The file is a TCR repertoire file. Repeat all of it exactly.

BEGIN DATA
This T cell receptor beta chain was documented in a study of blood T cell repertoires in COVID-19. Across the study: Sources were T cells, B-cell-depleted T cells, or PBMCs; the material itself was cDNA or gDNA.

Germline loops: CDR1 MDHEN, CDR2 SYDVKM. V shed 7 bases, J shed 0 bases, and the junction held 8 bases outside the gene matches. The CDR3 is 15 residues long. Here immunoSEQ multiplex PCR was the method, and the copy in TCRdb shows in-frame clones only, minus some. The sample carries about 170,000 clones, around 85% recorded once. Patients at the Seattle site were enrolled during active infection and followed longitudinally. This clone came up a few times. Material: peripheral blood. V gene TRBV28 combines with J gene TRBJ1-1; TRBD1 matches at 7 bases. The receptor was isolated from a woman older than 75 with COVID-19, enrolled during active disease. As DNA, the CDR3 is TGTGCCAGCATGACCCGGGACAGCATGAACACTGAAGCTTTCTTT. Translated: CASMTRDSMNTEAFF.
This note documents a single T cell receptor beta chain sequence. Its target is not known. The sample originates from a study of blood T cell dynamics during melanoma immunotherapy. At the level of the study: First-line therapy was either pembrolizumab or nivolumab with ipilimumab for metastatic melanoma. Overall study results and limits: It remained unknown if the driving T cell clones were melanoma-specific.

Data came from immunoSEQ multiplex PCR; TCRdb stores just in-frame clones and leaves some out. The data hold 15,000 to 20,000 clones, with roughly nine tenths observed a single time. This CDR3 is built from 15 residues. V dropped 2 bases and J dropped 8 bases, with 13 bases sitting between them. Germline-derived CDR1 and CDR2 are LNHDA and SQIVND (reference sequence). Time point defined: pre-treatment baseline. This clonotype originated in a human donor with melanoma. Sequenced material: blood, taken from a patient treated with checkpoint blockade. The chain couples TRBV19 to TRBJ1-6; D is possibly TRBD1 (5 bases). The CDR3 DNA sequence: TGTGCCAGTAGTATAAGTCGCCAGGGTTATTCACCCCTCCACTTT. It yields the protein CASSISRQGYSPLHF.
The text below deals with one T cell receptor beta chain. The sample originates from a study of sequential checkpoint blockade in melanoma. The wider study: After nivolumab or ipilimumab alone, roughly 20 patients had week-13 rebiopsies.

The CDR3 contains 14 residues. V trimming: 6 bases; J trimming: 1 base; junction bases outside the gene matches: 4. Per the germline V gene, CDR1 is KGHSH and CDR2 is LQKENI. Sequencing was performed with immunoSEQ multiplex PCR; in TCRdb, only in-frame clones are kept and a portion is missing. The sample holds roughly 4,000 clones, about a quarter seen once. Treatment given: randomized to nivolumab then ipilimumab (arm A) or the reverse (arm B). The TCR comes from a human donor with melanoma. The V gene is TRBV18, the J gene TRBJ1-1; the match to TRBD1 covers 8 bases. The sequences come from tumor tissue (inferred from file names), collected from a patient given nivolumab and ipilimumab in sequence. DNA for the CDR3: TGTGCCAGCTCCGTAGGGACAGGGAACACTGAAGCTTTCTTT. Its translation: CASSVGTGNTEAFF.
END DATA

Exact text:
This T cell receptor beta chain was documented in a study of blood T cell repertoires in COVID-19. Across the study: Sources were T cells, B-cell-depleted T cells, or PBMCs; the material itself was cDNA or gDNA.

Germline loops: CDR1 MDHEN, CDR2 SYDVKM. V shed 7 bases, J shed 0 bases, and the junction held 8 bases outside the gene matches. The CDR3 is 15 residues long. Here immunoSEQ multiplex PCR was the method, and the copy in TCRdb shows in-frame clones only, minus some. The sample carries about 170,000 clones, around 85% recorded once. Patients at the Seattle site were enrolled during active infection and followed longitudinally. This clone came up a few times. Material: peripheral blood. V gene TRBV28 combines with J gene TRBJ1-1; TRBD1 matches at 7 bases. The receptor was isolated from a woman older than 75 with COVID-19, enrolled during active disease. As DNA, the CDR3 is TGTGCCAGCATGACCCGGGACAGCATGAACACTGAAGCTTTCTTT. Translated: CASMTRDSMNTEAFF.
This note documents a single T cell receptor beta chain sequence. Its target is not known. The sample originates from a study of blood T cell dynamics during melanoma immunotherapy. At the level of the study: First-line therapy was either pembrolizumab or nivolumab with ipilimumab for metastatic melanoma. Overall study results and limits: It remained unknown if the driving T cell clones were melanoma-specific.

Data came from immunoSEQ multiplex PCR; TCRdb stores just in-frame clones and leaves some out. The data hold 15,000 to 20,000 clones, with roughly nine tenths observed a single time. This CDR3 is built from 15 residues. V dropped 2 bases and J dropped 8 bases, with 13 bases sitting between them. Germline-derived CDR1 and CDR2 are LNHDA and SQIVND (reference sequence). Time point defined: pre-treatment baseline. This clonotype originated in a human donor with melanoma. Sequenced material: blood, taken from a patient treated with checkpoint blockade. The chain couples TRBV19 to TRBJ1-6; D is possibly TRBD1 (5 bases). The CDR3 DNA sequence: TGTGCCAGTAGTATAAGTCGCCAGGGTTATTCACCCCTCCACTTT. It yields the protein CASSISRQGYSPLHF.
The text below deals with one T cell receptor beta chain. The sample originates from a study of sequential checkpoint blockade in melanoma. The wider study: After nivolumab or ipilimumab alone, roughly 20 patients had week-13 rebiopsies.

The CDR3 contains 14 residues. V trimming: 6 bases; J trimming: 1 base; junction bases outside the gene matches: 4. Per the germline V gene, CDR1 is KGHSH and CDR2 is LQKENI. Sequencing was performed with immunoSEQ multiplex PCR; in TCRdb, only in-frame clones are kept and a portion is missing. The sample holds roughly 4,000 clones, about a quarter seen once. Treatment given: randomized to nivolumab then ipilimumab (arm A) or the reverse (arm B). The TCR comes from a human donor with melanoma. The V gene is TRBV18, the J gene TRBJ1-1; the match to TRBD1 covers 8 bases. The sequences come from tumor tissue (inferred from file names), collected from a patient given nivolumab and ipilimumab in sequence. DNA for the CDR3: TGTGCCAGCTCCGTAGGGACAGGGAACACTGAAGCTTTCTTT. Its translation: CASSVGTGNTEAFF.